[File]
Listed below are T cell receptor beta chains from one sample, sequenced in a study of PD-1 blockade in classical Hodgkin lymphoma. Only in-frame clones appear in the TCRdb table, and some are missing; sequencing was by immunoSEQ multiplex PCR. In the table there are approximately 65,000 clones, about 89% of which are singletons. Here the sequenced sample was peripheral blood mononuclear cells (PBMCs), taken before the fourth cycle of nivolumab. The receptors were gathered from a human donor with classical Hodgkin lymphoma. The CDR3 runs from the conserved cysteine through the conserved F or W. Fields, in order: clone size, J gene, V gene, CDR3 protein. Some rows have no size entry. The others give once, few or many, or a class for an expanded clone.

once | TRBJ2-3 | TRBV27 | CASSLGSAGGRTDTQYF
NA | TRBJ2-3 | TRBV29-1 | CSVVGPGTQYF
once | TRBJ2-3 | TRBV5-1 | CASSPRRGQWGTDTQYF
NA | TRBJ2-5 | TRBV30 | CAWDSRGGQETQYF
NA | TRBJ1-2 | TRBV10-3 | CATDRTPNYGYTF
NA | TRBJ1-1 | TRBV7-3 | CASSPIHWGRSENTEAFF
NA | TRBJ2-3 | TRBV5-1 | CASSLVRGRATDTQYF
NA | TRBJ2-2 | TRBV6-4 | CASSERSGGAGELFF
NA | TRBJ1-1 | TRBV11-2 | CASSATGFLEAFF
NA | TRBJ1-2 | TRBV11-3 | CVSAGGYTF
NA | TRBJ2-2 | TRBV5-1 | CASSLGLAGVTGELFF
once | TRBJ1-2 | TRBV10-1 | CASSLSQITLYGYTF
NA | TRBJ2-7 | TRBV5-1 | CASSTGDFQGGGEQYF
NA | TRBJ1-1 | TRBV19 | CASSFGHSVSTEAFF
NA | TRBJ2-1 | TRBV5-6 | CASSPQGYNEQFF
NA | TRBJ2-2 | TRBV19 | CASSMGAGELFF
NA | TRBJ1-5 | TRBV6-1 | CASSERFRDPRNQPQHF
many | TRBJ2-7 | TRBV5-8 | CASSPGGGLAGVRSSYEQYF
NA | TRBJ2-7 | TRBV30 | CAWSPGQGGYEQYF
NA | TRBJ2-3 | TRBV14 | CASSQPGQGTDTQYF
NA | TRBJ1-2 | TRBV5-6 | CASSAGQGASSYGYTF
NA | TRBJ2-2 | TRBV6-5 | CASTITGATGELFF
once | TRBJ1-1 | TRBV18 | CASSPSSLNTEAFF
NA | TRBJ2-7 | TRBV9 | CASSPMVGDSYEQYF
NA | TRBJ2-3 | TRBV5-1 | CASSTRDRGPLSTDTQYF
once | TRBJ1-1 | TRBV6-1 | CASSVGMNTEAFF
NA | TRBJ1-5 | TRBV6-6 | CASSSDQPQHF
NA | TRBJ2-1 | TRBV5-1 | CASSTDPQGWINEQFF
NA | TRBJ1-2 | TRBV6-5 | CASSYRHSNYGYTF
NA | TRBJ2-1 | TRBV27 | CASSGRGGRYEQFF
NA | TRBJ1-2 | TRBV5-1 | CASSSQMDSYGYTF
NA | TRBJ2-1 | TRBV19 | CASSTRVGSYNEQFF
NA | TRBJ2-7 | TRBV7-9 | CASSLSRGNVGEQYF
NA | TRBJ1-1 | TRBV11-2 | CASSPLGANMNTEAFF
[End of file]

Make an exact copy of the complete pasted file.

Listed below are T cell receptor beta chains from one sample, sequenced in a study of PD-1 blockade in classical Hodgkin lymphoma. Only in-frame clones appear in the TCRdb table, and some are missing; sequencing was by immunoSEQ multiplex PCR. In the table there are approximately 65,000 clones, about 89% of which are singletons. Here the sequenced sample was peripheral blood mononuclear cells (PBMCs), taken before the fourth cycle of nivolumab. The receptors were gathered from a human donor with classical Hodgkin lymphoma. The CDR3 runs from the conserved cysteine through the conserved F or W. Fields, in order: clone size, J gene, V gene, CDR3 protein. Some rows have no size entry. The others give once, few or many, or a class for an expanded clone.

once | TRBJ2-3 | TRBV27 | CASSLGSAGGRTDTQYF
NA | TRBJ2-3 | TRBV29-1 | CSVVGPGTQYF
once | TRBJ2-3 | TRBV5-1 | CASSPRRGQWGTDTQYF
NA | TRBJ2-5 | TRBV30 | CAWDSRGGQETQYF
NA | TRBJ1-2 | TRBV10-3 | CATDRTPNYGYTF
NA | TRBJ1-1 | TRBV7-3 | CASSPIHWGRSENTEAFF
NA | TRBJ2-3 | TRBV5-1 | CASSLVRGRATDTQYF
NA | TRBJ2-2 | TRBV6-4 | CASSERSGGAGELFF
NA | TRBJ1-1 | TRBV11-2 | CASSATGFLEAFF
NA | TRBJ1-2 | TRBV11-3 | CVSAGGYTF
NA | TRBJ2-2 | TRBV5-1 | CASSLGLAGVTGELFF
once | TRBJ1-2 | TRBV10-1 | CASSLSQITLYGYTF
NA | TRBJ2-7 | TRBV5-1 | CASSTGDFQGGGEQYF
NA | TRBJ1-1 | TRBV19 | CASSFGHSVSTEAFF
NA | TRBJ2-1 | TRBV5-6 | CASSPQGYNEQFF
NA | TRBJ2-2 | TRBV19 | CASSMGAGELFF
NA | TRBJ1-5 | TRBV6-1 | CASSERFRDPRNQPQHF
many | TRBJ2-7 | TRBV5-8 | CASSPGGGLAGVRSSYEQYF
NA | TRBJ2-7 | TRBV30 | CAWSPGQGGYEQYF
NA | TRBJ2-3 | TRBV14 | CASSQPGQGTDTQYF
NA | TRBJ1-2 | TRBV5-6 | CASSAGQGASSYGYTF
NA | TRBJ2-2 | TRBV6-5 | CASTITGATGELFF
once | TRBJ1-1 | TRBV18 | CASSPSSLNTEAFF
NA | TRBJ2-7 | TRBV9 | CASSPMVGDSYEQYF
NA | TRBJ2-3 | TRBV5-1 | CASSTRDRGPLSTDTQYF
once | TRBJ1-1 | TRBV6-1 | CASSVGMNTEAFF
NA | TRBJ1-5 | TRBV6-6 | CASSSDQPQHF
NA | TRBJ2-1 | TRBV5-1 | CASSTDPQGWINEQFF
NA | TRBJ1-2 | TRBV6-5 | CASSYRHSNYGYTF
NA | TRBJ2-1 | TRBV27 | CASSGRGGRYEQFF
NA | TRBJ1-2 | TRBV5-1 | CASSSQMDSYGYTF
NA | TRBJ2-1 | TRBV19 | CASSTRVGSYNEQFF
NA | TRBJ2-7 | TRBV7-9 | CASSLSRGNVGEQYF
NA | TRBJ1-1 | TRBV11-2 | CASSPLGANMNTEAFF